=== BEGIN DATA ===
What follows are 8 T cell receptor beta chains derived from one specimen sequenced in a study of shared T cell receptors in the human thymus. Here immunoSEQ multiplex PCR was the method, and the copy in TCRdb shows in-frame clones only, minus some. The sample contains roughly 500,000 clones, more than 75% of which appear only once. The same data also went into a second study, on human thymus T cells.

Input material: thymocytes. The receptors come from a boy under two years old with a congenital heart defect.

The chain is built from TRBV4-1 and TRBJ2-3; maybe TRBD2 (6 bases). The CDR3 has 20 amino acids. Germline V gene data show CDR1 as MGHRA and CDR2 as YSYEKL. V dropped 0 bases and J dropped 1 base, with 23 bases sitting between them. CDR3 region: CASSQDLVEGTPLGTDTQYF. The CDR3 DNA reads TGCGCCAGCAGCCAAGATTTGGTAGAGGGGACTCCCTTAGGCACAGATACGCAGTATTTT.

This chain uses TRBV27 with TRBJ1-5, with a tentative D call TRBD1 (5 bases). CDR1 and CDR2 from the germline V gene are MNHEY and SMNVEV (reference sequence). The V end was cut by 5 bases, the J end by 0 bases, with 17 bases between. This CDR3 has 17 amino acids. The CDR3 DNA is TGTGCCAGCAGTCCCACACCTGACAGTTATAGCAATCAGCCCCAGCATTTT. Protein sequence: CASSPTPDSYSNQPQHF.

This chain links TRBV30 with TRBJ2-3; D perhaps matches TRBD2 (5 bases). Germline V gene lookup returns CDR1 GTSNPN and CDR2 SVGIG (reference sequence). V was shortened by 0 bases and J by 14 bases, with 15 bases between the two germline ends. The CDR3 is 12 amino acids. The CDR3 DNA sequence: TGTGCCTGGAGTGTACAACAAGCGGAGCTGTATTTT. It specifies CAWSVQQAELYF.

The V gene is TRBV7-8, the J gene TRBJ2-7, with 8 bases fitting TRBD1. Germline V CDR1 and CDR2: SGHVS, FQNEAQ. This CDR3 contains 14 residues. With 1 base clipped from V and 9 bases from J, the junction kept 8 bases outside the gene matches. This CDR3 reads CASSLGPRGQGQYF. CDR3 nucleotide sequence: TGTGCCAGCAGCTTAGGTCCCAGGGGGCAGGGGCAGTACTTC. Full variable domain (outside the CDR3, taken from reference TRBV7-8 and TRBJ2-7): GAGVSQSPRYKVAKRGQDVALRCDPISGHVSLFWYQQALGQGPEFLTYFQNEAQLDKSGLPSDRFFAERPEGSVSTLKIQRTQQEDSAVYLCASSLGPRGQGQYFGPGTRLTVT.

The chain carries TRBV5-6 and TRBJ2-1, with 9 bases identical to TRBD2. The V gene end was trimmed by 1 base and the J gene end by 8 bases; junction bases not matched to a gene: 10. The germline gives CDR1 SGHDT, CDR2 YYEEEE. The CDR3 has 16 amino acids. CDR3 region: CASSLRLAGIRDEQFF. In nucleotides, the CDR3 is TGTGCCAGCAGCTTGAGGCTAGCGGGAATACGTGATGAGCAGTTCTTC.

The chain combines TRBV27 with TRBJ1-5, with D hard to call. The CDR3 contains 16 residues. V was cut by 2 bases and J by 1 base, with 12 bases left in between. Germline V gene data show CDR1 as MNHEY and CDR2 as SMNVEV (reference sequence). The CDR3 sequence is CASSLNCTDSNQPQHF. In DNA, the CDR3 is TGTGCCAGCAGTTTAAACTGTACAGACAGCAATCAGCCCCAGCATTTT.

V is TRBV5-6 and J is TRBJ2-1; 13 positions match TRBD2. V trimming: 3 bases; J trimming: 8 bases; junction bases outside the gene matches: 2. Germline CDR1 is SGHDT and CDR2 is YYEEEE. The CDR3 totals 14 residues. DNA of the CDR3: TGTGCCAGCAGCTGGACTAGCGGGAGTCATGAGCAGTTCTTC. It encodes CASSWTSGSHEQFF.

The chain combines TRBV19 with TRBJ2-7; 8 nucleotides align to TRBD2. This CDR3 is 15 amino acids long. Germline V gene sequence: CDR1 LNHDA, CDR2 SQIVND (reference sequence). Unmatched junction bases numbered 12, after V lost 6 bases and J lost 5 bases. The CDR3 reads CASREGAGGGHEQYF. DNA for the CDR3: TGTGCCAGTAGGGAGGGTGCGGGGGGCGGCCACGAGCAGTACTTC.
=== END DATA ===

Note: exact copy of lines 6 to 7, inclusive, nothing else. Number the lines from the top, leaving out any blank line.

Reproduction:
The V gene is TRBV7-8, the J gene TRBJ2-7, with 8 bases fitting TRBD1. Germline V CDR1 and CDR2: SGHVS, FQNEAQ. This CDR3 contains 14 residues. With 1 base clipped from V and 9 bases from J, the junction kept 8 bases outside the gene matches. This CDR3 reads CASSLGPRGQGQYF. CDR3 nucleotide sequence: TGTGCCAGCAGCTTAGGTCCCAGGGGGCAGGGGCAGTACTTC. Full variable domain (outside the CDR3, taken from reference TRBV7-8 and TRBJ2-7): GAGVSQSPRYKVAKRGQDVALRCDPISGHVSLFWYQQALGQGPEFLTYFQNEAQLDKSGLPSDRFFAERPEGSVSTLKIQRTQQEDSAVYLCASSLGPRGQGQYFGPGTRLTVT.

The chain carries TRBV5-6 and TRBJ2-1, with 9 bases identical to TRBD2. The V gene end was trimmed by 1 base and the J gene end by 8 bases; junction bases not matched to a gene: 10. The germline gives CDR1 SGHDT, CDR2 YYEEEE. The CDR3 has 16 amino acids. CDR3 region: CASSLRLAGIRDEQFF. In nucleotides, the CDR3 is TGTGCCAGCAGCTTGAGGCTAGCGGGAATACGTGATGAGCAGTTCTTC.